By Robert Scheer
Nov. 22, 2007
What can you get for a trillion bucks? Or make that $1.6 trillion, if you take the cost of the Iraq and Afghanistan wars as tallied by the majority staff of Congress’s Joint Economic Committee (JEC). Or is it the $3.5-trillion figure cited by Ron Paul, whose concern about the true cost of this war for ordinary Americans shames the leading Democrats, who prattle on about needed domestic programs that will never find funding because of future war-related government debt?
Given that the overall defense budget is now double what it was when President Bush’s father presided over the end of the cold war–even though we don’t have a militarily sophisticated enemy in sight–you have to wonder how this president has managed to exceed cold war spending levels. What has he gotten for the trillions wasted? Nothing, when it comes to capturing Osama bin Laden, bringing democracy to Iraq or preventing oil prices from tripling and enriching the ayatollahs of Iran while messing up the American economy.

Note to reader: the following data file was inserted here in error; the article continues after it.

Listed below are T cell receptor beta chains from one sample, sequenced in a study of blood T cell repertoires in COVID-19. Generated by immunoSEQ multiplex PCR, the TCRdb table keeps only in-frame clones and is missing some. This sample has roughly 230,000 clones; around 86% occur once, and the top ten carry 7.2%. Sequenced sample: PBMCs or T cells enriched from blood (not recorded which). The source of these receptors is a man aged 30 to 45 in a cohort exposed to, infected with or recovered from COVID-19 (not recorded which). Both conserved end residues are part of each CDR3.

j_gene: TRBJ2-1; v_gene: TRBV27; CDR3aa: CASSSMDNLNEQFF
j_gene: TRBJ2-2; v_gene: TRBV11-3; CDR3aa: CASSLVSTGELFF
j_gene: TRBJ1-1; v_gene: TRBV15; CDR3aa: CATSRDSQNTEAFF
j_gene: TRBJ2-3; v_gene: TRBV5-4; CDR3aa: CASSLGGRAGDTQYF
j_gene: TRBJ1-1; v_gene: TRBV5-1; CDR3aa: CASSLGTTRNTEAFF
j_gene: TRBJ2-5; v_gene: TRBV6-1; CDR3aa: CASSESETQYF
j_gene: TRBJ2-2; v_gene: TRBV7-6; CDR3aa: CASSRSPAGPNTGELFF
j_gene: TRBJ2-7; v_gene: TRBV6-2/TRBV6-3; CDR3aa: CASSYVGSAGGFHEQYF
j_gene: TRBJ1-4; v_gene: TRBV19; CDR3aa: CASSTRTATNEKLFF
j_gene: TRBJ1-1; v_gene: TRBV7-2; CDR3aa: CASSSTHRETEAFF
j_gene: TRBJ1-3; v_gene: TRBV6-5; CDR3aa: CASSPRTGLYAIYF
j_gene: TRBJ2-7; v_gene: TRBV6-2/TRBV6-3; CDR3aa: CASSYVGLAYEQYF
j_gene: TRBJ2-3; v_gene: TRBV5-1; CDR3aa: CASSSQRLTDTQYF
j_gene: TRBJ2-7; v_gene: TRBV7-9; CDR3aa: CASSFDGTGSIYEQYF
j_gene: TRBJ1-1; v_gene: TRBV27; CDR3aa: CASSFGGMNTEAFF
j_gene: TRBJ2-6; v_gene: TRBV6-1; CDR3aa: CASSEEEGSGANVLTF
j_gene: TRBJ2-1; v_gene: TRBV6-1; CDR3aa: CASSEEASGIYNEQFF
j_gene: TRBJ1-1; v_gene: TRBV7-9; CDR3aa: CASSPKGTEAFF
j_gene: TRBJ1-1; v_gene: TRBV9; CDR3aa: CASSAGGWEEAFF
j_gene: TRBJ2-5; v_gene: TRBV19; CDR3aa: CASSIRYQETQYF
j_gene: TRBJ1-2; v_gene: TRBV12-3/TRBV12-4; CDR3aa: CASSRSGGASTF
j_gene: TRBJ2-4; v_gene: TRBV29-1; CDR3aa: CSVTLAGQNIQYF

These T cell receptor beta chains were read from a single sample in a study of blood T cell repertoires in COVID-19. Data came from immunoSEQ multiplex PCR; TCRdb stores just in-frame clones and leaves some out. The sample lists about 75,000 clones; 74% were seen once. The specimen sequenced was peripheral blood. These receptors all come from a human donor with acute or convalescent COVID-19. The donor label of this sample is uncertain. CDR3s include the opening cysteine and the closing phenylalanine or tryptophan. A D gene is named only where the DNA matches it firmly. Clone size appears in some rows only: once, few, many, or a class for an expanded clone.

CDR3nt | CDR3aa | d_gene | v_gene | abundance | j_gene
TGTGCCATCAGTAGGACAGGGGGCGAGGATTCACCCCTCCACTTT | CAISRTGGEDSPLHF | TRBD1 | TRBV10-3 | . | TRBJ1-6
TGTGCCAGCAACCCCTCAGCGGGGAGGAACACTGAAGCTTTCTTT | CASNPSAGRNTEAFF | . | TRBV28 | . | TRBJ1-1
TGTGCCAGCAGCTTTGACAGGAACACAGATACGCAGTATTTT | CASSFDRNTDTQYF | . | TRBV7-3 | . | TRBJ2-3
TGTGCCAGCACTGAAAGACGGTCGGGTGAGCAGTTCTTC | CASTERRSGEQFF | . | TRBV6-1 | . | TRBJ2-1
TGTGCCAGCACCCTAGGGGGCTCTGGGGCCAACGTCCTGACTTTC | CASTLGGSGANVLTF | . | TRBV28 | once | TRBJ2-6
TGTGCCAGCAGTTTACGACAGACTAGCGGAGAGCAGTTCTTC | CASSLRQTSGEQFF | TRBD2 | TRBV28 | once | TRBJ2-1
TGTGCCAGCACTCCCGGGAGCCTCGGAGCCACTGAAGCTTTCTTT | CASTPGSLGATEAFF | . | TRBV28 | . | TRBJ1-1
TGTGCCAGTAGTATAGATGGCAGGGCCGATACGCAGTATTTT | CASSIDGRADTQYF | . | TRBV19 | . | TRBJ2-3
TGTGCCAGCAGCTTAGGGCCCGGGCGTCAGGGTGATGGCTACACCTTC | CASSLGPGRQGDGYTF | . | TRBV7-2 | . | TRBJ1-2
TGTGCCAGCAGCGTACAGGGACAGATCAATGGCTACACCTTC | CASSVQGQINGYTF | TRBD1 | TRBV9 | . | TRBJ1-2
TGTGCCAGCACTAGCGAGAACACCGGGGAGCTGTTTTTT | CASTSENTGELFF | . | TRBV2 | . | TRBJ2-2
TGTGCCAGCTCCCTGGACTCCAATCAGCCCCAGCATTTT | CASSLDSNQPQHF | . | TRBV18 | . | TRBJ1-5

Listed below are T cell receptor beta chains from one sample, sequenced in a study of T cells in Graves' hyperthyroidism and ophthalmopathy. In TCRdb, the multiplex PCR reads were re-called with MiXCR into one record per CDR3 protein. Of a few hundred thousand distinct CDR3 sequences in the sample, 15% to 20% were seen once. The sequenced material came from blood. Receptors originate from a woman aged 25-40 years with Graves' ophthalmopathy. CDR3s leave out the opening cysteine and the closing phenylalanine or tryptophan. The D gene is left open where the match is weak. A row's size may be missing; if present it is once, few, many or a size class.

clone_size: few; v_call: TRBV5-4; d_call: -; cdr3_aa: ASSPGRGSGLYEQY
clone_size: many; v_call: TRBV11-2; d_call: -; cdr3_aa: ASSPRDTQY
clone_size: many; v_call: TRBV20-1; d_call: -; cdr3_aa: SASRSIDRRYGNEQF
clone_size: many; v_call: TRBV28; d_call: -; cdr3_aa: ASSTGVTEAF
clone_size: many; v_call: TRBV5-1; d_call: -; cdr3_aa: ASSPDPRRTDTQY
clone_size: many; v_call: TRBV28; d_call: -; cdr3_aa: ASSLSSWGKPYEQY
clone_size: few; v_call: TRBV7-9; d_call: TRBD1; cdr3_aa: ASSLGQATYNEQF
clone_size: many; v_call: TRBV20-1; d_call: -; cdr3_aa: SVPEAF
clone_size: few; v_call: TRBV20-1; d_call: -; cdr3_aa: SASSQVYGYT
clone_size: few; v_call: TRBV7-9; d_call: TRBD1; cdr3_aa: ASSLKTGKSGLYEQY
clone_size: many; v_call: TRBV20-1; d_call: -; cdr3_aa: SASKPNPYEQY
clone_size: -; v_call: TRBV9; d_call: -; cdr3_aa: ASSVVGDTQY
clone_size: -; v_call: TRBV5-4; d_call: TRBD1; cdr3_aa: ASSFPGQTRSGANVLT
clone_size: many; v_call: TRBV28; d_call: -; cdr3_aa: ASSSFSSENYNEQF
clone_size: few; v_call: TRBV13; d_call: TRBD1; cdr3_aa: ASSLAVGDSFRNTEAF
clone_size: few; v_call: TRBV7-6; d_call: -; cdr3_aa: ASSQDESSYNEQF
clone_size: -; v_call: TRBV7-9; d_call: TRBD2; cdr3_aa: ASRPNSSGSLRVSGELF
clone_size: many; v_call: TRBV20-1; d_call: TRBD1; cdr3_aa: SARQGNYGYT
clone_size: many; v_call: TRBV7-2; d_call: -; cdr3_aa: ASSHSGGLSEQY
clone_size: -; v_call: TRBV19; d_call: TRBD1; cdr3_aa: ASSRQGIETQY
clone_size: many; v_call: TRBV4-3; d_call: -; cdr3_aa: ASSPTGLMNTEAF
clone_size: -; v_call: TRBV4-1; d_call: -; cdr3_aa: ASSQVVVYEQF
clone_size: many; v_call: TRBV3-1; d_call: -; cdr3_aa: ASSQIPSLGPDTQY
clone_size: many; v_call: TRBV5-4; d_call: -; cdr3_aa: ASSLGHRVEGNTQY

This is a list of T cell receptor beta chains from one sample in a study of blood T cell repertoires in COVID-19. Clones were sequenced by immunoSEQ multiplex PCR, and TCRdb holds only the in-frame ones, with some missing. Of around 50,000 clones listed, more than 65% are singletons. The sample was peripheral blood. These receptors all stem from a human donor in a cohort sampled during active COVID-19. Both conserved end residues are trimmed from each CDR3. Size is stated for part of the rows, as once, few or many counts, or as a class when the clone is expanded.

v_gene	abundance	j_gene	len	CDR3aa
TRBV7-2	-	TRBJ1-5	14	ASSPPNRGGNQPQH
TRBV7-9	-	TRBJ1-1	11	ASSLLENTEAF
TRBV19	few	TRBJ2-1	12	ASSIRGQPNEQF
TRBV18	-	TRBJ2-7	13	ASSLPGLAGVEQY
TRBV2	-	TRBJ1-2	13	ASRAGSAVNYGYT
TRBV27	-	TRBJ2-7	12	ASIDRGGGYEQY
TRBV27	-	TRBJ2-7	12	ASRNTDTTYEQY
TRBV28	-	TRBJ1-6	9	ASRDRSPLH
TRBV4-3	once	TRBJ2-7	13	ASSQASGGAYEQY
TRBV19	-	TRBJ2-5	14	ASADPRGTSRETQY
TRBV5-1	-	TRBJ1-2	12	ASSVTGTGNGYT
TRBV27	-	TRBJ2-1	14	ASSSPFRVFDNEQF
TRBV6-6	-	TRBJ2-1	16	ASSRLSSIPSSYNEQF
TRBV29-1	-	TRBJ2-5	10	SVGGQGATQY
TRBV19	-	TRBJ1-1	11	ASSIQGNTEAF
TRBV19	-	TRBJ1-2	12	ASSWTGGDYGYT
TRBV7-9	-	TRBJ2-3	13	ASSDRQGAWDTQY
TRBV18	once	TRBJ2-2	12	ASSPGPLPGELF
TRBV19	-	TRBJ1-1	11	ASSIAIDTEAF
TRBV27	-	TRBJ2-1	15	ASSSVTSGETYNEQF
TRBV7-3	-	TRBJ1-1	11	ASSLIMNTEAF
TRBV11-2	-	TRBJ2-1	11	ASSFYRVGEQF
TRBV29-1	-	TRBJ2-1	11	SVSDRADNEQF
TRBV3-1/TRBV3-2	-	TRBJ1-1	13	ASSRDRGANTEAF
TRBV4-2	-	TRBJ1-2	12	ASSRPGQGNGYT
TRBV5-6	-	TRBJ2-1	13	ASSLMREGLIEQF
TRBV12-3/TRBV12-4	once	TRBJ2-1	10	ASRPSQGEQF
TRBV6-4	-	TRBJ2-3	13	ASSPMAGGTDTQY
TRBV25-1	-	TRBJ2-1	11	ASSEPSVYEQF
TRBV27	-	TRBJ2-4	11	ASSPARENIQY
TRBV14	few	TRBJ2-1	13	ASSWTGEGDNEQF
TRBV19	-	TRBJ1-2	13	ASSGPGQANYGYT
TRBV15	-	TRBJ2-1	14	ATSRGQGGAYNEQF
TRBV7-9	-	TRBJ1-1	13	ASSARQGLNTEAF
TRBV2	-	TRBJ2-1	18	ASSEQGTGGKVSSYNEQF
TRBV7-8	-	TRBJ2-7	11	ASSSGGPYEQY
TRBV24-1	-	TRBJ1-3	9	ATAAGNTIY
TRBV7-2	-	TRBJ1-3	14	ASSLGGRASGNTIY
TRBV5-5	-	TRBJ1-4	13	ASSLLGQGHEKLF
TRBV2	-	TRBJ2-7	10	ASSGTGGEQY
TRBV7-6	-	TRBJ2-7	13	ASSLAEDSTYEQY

That money could have paid for a lot of things we could have used here at home. As Rep. Paul points out, for what the Iraq war costs, we could present each family of four a check for $46,000–which exceeds the $43,000 median household income in his Texas district. He asks: “What about the impact of those costs on education, the very thing that so often helps to increase earnings? Forty-six thousand dollars would cover 90 percent of the tuition costs to attend a four-year public university in Texas for both children in that family of four. But, instead of sending kids to college, too often we’re sending them to Iraq, where the best news in a long time is they [the insurgents] aren’t killing our men and women as fast as they were last month.”
via The Nation